By CORA CURRIER
Wells Fargo and U.S. Bank have let foreclosed homes in black and Latino neighborhoods lapse into disrepair, while bank-owned homes in mainly white neighborhoods are better cared-for, according to housing advocates.
Earlier this month, the group released a survey, which was funded in part by HUD, of more than 1,000 unoccupied, foreclosed homes across the country owned by unspecified banks. When a house is foreclosed upon, the bank that takes it over is responsible for maintaining it. The report cites evidence — photos and interviews with neighbors — showing houses becoming dilapidated under banks’ watch.
The complaint against Wells Fargo claims that among more than 200 homes surveyed, those in black and Latino neighborhoods were much more likely to have yards filled with trash, broken doors, damaged windows, and other signs of neglect. Fewer homes in those neighborhoods had “for sale” signs visible. For example, 68 out of 149 homes in black and Latino neighborhoods had damaged roofs, compared to only nine out of 69 properties in white neighborhoods.
The study looked at homes owned by Wells Fargo in Washington D.C., Baltimore, Philadelphia, Dallas, Miami, Atlanta, Oakland, Calif., and Dayton, Ohio.
A spokeswoman for Wells Fargo said in an emailed statement that the bank “conducts all lending-related activities in a fair and consistent manner without regard to race: this includes maintenance and marketing standards for all foreclosed properties for which we are responsible.” She also said that the bank has a dedicated department that maintains and markets foreclosed properties from loans that are within its portfolio. Since the complaint did not identify specific properties, she said, Wells Fargo has not been able to investigate its claims.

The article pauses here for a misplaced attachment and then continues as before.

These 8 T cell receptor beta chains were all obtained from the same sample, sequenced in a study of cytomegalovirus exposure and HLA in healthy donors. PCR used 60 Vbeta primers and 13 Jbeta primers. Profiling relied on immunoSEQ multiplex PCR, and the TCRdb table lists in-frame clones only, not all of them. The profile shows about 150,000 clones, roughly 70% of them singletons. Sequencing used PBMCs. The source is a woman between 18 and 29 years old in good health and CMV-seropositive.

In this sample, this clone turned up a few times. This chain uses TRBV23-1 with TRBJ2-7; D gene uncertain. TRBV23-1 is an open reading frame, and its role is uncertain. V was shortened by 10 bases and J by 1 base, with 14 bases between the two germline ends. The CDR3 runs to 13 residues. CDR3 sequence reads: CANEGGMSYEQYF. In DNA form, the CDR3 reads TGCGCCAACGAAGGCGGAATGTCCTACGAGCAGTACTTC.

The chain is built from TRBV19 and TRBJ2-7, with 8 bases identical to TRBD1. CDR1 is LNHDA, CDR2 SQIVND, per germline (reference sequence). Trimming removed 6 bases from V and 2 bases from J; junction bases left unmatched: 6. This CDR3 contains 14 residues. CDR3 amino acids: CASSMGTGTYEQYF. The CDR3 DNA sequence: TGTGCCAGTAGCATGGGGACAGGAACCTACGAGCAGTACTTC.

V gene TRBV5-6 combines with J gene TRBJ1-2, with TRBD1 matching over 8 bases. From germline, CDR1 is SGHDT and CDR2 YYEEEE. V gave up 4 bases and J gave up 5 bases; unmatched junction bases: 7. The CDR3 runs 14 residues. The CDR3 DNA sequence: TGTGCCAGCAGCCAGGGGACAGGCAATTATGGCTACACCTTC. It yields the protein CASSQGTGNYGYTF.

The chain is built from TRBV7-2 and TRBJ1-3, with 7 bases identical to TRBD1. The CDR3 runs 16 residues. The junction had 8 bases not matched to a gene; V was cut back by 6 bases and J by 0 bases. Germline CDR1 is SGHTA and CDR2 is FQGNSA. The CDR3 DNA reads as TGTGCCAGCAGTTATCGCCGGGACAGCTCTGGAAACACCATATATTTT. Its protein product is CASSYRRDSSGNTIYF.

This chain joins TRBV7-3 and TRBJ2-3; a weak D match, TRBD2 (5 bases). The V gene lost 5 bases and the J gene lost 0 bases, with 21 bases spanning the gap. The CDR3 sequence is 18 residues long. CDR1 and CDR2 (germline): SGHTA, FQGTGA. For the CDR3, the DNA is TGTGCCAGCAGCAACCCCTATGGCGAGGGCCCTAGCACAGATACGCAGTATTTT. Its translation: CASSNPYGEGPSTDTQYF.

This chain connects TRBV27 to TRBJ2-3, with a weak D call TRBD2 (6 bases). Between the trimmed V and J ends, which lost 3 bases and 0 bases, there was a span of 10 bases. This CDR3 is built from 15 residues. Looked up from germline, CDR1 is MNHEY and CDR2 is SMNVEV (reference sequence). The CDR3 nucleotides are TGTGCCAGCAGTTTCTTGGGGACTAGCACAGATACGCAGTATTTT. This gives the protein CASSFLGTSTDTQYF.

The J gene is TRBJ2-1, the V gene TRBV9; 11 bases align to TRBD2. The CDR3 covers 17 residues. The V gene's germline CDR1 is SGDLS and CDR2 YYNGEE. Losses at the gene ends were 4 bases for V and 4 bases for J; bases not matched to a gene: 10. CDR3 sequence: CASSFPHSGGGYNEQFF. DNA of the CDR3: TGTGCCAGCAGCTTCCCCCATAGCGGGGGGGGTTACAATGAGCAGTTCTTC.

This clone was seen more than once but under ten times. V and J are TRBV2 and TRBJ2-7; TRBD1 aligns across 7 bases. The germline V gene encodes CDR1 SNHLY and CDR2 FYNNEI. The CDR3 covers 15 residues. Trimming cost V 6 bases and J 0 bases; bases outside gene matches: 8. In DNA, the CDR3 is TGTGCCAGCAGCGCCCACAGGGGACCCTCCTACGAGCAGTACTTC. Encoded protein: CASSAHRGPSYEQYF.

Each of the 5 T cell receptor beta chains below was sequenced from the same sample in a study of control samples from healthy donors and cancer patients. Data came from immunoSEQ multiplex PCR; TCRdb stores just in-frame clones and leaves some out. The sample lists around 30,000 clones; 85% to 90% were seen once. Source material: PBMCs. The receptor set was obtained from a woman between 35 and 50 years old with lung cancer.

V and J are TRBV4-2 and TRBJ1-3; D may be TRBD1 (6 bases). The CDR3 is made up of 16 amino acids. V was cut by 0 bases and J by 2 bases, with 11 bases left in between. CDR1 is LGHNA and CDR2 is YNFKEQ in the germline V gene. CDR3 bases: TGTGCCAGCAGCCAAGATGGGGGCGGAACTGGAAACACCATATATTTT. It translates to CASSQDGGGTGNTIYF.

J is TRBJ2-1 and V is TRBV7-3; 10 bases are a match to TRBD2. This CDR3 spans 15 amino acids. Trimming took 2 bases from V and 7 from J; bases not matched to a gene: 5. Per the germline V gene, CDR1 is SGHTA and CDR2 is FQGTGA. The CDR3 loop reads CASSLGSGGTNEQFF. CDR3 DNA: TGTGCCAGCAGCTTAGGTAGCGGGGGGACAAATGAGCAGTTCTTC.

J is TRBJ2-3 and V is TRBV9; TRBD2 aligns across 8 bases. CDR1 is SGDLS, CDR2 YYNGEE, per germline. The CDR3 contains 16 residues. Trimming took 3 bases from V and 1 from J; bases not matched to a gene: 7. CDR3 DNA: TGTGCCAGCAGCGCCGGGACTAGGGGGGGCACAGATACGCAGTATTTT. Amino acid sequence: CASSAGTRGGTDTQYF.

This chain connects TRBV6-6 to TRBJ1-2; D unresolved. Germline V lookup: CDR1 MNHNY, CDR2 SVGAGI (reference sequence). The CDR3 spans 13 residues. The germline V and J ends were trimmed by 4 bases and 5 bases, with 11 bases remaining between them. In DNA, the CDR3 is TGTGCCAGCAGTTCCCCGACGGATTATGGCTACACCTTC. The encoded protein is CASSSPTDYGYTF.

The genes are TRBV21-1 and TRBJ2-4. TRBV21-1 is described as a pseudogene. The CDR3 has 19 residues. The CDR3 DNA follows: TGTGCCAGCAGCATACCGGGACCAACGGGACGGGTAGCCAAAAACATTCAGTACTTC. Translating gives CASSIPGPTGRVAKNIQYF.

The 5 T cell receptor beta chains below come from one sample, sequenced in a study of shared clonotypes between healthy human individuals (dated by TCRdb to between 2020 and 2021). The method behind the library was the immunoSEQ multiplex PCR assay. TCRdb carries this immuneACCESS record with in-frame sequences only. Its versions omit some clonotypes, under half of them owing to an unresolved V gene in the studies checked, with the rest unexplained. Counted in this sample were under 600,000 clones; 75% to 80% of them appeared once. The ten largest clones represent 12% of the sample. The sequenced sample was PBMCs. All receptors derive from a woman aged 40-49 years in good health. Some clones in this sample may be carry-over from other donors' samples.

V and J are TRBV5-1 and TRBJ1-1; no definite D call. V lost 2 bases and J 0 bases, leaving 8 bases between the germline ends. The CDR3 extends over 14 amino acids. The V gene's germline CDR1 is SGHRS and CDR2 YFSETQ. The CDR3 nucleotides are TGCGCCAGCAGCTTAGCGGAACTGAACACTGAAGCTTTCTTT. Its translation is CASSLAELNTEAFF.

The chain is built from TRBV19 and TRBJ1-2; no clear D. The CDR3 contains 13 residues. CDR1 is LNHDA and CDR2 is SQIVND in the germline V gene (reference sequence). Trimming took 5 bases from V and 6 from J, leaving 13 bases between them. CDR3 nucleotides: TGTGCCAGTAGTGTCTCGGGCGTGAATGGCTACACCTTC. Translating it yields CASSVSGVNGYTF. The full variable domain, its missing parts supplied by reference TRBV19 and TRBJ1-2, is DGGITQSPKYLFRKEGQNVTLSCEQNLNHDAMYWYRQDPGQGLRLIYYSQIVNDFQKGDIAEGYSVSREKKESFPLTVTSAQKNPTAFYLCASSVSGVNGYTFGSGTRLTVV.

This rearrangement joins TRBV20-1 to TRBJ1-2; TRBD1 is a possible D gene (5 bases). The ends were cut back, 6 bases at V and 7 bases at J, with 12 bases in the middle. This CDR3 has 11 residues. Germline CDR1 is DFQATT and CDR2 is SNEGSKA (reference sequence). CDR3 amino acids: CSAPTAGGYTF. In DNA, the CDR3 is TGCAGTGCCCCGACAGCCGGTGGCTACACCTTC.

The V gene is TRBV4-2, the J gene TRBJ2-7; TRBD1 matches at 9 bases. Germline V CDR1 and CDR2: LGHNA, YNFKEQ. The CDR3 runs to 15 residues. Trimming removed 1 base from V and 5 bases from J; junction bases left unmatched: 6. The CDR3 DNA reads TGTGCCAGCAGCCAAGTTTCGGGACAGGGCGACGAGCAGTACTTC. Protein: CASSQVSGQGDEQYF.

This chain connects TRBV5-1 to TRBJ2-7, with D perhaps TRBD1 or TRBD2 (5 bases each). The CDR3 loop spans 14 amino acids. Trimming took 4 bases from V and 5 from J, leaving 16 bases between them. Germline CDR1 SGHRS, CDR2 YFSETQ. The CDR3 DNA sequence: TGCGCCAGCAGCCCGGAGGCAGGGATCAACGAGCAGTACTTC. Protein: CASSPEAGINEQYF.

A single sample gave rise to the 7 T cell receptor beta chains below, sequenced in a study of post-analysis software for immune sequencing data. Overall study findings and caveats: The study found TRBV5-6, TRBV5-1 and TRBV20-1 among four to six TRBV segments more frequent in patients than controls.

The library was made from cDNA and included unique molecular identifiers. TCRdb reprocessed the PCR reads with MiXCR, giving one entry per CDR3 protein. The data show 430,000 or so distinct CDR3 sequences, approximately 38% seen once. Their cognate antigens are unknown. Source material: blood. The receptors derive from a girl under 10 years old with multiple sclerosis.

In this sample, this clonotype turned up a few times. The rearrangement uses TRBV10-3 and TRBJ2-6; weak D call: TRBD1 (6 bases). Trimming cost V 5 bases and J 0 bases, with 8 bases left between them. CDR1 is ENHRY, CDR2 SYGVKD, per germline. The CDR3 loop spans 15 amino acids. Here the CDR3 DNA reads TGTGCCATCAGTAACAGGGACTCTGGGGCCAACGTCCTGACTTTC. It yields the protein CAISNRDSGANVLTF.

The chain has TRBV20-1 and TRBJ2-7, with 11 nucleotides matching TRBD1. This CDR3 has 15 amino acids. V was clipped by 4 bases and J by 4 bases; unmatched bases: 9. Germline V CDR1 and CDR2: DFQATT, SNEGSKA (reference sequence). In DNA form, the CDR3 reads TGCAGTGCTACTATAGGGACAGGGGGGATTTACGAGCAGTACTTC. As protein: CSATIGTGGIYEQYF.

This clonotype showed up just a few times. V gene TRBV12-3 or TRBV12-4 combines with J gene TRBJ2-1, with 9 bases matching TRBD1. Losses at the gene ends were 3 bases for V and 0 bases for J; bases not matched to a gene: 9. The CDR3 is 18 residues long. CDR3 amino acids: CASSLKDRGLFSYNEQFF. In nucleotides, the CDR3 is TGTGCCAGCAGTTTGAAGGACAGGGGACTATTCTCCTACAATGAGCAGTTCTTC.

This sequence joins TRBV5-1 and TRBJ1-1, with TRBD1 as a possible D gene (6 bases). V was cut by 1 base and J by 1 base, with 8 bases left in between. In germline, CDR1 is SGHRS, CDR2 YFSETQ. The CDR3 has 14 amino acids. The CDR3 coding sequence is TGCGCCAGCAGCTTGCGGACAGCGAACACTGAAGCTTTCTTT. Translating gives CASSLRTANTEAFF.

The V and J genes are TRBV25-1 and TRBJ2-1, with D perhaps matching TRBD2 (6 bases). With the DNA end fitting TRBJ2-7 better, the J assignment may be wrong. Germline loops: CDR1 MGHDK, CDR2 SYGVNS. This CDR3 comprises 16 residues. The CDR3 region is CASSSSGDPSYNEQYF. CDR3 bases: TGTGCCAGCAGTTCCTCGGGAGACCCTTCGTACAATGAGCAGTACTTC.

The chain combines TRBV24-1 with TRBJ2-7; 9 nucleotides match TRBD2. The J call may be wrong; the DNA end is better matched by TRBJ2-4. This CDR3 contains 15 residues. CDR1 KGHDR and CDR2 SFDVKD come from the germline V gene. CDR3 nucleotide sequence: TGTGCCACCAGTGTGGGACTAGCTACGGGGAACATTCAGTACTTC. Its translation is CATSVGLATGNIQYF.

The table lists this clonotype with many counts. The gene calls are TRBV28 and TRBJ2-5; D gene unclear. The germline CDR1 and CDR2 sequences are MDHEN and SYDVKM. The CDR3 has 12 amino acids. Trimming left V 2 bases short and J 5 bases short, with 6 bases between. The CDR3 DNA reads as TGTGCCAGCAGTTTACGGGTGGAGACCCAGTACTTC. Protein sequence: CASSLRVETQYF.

U.S. Bank did not immediately respond to our request for comment, and a spokesman for HUD declined to comment on the complaint.
The report also pointed out that there were simply fewer bank-owned foreclosed properties in white neighborhoods than in minority neighborhoods, an indication, it says, of the fact that African-American and Latino communities were disproportionately affected by the subprime mortgage crisis.
Numerous studies have shown that lenders targeted minorities for the riskiest loans, and often charged them more than similarly qualified white borrowers. A report from the Center for Responsible Lending found that black and Latino homeowners were twice as likely to lose their homes to foreclosure than white homeowners. (The center was started with support from the Sandler Foundation, which is also the major funder of ProPublica.) In the biggest settlement to come out of the government post-bubble investigation of discriminatory lending practices, lender Countrywide (now owned by Bank of America) agreed to pay $335 million to settle a Department of Justice suit.
Nationally, banks or investors own roughly half a million foreclosed homes, and theFederal Reserve estimates this will increase to 1 million this year. Some banks and investors are looking to unload the properties en masse. Fannie Mae and Freddie Mac, who own about half the properties, are piloting a program for bulk sales of their foreclosed properties that requires they be offered as rentals. Other lenders are turning into landlords themselves.